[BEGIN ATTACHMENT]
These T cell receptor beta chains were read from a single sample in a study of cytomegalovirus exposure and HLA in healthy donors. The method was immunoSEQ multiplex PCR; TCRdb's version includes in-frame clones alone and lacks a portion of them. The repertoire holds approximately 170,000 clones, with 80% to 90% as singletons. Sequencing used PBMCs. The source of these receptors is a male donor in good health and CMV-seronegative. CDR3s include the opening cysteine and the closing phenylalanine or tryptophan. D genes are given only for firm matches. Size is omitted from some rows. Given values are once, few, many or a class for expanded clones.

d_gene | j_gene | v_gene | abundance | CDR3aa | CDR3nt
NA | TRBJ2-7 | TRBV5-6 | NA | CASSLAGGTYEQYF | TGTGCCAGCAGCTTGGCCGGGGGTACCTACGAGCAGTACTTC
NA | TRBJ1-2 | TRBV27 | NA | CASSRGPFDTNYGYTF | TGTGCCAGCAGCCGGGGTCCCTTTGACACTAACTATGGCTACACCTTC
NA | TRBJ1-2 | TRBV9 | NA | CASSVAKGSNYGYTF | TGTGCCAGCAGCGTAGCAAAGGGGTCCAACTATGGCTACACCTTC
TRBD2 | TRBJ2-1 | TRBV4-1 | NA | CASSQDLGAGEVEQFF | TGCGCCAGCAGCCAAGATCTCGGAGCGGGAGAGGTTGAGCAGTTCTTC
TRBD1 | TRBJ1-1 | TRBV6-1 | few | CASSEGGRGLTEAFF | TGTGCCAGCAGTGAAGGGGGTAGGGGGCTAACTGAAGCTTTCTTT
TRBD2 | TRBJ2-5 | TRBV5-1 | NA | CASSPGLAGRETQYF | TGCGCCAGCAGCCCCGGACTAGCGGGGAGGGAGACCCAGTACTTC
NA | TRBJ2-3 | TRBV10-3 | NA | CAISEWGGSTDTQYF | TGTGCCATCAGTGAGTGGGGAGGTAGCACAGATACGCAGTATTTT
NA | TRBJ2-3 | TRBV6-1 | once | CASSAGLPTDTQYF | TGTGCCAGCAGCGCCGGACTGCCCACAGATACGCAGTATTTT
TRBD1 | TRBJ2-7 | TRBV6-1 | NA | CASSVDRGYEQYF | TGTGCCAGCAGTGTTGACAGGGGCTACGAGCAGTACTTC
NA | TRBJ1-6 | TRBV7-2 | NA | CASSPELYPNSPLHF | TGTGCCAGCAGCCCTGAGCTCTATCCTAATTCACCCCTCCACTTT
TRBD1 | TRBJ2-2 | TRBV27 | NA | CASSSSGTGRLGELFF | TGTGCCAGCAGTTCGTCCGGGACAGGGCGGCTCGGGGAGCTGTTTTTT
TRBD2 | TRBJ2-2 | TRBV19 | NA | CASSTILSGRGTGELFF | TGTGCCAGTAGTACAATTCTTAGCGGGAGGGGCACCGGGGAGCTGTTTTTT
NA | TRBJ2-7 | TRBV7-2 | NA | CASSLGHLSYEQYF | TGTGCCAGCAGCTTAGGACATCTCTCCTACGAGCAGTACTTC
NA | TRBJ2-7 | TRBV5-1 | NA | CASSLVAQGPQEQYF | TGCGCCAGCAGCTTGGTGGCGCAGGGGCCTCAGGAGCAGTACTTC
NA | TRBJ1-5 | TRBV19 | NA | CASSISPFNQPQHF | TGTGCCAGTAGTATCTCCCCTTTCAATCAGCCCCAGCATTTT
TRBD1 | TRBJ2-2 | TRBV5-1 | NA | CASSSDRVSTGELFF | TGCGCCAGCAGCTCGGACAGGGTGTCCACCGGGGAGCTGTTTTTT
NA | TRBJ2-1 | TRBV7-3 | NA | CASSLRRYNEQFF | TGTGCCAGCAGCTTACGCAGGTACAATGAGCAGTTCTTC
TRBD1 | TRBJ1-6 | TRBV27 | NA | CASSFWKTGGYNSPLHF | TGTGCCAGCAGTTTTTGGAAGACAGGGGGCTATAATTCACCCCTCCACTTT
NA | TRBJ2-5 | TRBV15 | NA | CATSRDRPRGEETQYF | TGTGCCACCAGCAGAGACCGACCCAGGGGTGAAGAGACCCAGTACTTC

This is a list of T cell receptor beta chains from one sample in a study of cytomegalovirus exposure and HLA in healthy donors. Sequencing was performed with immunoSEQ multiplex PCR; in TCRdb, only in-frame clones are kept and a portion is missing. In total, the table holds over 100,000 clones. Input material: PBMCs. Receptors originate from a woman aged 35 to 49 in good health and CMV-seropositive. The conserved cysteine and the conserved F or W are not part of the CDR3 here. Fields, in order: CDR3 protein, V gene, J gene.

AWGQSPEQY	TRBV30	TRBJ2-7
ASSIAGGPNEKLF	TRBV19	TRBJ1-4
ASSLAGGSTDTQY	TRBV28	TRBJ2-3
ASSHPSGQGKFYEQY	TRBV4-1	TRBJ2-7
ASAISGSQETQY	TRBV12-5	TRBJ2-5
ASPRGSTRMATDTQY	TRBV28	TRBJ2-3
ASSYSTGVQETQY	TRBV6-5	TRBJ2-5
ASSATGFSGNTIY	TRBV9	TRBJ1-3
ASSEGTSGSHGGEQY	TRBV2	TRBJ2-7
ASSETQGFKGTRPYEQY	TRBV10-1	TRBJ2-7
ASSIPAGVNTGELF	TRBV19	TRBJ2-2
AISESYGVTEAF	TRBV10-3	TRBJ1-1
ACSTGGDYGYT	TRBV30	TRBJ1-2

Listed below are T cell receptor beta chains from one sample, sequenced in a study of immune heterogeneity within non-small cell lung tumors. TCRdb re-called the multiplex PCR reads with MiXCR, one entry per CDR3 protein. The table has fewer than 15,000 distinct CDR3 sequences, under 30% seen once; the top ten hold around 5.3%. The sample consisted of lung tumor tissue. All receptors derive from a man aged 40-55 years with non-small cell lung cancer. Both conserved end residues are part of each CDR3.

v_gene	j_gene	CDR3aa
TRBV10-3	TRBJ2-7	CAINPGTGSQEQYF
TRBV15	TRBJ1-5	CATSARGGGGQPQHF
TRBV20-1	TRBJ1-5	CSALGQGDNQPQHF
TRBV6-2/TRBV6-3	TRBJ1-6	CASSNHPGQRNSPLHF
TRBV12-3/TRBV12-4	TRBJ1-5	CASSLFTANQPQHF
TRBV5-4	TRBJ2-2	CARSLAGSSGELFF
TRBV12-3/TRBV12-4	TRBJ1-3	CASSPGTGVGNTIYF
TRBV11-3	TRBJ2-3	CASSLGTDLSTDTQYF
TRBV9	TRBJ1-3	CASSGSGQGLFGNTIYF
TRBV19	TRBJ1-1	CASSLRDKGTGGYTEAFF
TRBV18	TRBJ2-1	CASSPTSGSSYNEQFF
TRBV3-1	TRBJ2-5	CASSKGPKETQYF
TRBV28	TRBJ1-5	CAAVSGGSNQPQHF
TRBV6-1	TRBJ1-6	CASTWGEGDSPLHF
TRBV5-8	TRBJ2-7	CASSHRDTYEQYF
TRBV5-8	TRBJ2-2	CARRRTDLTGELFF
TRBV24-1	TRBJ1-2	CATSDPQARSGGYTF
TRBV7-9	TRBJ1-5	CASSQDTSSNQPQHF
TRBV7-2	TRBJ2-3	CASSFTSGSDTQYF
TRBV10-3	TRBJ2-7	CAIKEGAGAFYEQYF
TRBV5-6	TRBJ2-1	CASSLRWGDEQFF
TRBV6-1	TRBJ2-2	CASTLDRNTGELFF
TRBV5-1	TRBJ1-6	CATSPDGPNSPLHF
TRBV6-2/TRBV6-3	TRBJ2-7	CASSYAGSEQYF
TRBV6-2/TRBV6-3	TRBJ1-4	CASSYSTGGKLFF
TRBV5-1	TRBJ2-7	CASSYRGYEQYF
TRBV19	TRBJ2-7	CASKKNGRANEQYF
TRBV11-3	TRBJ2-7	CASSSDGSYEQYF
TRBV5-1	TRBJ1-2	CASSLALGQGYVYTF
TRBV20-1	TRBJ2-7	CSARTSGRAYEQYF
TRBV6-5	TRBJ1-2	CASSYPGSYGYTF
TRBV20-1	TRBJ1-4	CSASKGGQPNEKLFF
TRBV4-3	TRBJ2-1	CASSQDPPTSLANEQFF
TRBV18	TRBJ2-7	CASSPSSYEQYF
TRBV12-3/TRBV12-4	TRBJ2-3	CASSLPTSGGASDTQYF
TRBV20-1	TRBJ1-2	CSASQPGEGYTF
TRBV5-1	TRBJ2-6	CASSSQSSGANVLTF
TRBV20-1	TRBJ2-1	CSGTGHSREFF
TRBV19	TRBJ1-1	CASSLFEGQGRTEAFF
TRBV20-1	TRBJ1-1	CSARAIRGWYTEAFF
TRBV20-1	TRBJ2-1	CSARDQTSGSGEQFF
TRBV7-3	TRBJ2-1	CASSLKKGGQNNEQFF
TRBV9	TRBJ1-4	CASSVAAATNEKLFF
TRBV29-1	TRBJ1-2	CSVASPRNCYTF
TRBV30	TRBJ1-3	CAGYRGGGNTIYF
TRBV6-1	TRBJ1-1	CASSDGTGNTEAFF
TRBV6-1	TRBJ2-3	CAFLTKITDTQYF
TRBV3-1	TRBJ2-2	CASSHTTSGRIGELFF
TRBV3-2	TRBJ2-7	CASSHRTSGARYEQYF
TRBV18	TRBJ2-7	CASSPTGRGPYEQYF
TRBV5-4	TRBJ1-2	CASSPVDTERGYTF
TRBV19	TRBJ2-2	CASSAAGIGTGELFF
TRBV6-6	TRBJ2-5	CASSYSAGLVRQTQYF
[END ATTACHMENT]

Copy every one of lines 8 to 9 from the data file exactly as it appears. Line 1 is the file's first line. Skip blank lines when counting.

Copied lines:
TRBD2 | TRBJ2-5 | TRBV5-1 | NA | CASSPGLAGRETQYF | TGCGCCAGCAGCCCCGGACTAGCGGGGAGGGAGACCCAGTACTTC
NA | TRBJ2-3 | TRBV10-3 | NA | CAISEWGGSTDTQYF | TGTGCCATCAGTGAGTGGGGAGGTAGCACAGATACGCAGTATTTT